ABSTRACT: We observed in situ changes in lymphocyte sub‐populations and Langerhans cells during allergic and irritant contact dermatitis using immunohistochemical staining methods with monoclonal antibodies to cell surface antigens. In both types of contact dermatitis, there was a perivascular infiltrate of T lymphocytes, with helper/inducer T cells predominating. B cells were absent, and natural killer cells were absent or sparse. During the course of allergic contact dermatitis, Langerhans cells showed a striking sequential change in location, with the cells first in the epidermis, then perivascularly in the dermis (days 1–14), and returning to the epidermis (days 14–21). In irritant contact dermatitis, the Langerhans cells were initially identified in the epidermis and then appeared diffusely in the dermis (days 1–2). The numbers in the dermis then decreased abruptly (day 4). They were again identified in normal numbers in the epidermis (day 21). The response of Langerhans cells appears to be different between allergic and irritant contact dermatitis.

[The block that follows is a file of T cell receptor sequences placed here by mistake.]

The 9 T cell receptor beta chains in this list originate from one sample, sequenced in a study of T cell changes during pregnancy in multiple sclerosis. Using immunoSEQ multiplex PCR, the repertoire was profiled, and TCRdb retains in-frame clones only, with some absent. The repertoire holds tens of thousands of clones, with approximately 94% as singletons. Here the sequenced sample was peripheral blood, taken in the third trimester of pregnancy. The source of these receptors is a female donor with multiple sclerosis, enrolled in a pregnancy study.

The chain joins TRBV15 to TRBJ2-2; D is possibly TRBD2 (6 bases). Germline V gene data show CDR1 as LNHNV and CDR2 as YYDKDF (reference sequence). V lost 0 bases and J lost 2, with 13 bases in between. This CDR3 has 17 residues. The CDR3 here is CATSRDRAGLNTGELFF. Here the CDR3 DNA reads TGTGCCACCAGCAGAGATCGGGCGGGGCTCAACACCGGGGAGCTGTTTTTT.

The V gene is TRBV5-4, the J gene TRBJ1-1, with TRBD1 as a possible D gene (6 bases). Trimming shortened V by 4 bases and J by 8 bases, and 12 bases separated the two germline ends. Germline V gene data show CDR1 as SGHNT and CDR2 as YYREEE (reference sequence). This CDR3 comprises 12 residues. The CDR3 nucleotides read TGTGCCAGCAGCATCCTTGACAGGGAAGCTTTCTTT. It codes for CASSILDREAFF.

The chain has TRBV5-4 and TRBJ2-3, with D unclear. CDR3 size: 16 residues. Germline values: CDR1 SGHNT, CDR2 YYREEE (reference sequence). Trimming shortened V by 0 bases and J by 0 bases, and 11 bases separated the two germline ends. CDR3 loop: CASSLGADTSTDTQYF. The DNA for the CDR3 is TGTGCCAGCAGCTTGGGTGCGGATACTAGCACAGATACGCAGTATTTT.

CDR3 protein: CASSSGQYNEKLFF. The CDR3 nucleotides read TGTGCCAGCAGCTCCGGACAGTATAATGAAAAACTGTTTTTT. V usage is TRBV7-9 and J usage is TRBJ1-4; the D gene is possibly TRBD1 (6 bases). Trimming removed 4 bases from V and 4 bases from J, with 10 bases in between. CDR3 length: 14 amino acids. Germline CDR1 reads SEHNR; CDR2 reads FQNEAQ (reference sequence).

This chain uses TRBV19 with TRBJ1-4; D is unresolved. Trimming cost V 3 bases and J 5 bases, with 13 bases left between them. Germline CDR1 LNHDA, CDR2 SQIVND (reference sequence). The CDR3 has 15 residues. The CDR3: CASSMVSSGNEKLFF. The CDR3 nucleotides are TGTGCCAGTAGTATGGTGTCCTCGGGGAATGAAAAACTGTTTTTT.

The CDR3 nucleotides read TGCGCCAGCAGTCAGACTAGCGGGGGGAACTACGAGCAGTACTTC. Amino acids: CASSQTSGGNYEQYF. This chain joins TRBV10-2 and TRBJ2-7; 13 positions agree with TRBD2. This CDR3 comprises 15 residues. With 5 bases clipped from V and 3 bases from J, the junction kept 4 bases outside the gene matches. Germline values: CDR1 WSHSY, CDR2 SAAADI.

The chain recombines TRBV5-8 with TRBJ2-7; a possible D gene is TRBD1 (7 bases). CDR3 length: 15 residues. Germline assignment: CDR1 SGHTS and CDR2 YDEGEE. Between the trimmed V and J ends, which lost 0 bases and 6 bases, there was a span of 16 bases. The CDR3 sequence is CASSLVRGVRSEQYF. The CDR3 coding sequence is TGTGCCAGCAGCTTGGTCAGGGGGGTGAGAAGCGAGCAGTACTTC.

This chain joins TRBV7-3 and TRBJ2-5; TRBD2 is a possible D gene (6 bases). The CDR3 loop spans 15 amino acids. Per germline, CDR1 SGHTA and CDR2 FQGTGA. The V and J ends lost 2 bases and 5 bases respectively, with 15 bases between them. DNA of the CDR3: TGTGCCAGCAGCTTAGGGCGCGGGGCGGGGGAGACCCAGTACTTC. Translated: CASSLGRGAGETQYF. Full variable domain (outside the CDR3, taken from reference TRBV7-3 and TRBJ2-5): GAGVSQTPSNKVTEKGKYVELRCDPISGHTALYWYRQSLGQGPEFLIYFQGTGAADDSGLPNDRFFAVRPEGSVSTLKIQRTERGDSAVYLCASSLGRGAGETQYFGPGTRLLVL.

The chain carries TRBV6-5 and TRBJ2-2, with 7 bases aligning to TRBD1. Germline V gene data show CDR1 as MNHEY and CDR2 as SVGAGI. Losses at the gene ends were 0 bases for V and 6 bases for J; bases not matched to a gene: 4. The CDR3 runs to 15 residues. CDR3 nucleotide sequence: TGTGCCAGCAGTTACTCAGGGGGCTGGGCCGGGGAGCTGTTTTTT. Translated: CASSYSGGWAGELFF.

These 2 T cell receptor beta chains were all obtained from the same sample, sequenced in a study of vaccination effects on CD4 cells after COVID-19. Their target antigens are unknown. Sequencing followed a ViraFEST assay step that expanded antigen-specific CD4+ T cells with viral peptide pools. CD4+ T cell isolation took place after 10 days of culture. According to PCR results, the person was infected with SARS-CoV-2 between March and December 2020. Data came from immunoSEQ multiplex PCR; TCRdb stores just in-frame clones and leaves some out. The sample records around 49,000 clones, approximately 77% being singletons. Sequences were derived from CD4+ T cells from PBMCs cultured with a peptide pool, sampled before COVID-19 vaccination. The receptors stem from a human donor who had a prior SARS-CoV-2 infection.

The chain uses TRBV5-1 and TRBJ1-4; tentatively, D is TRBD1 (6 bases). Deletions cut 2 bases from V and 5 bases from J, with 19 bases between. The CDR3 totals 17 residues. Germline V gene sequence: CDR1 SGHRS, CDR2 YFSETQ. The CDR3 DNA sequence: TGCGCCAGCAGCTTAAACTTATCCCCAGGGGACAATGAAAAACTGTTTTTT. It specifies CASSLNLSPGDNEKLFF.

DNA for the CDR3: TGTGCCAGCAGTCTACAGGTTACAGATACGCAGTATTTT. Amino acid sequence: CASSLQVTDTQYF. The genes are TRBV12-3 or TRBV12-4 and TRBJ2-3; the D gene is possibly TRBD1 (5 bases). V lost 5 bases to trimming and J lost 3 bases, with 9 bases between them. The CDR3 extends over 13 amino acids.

|Original language||English (US)|
|Number of pages||4|
|Journal||International Journal of Dermatology|
|State||Published - Jul 1987|
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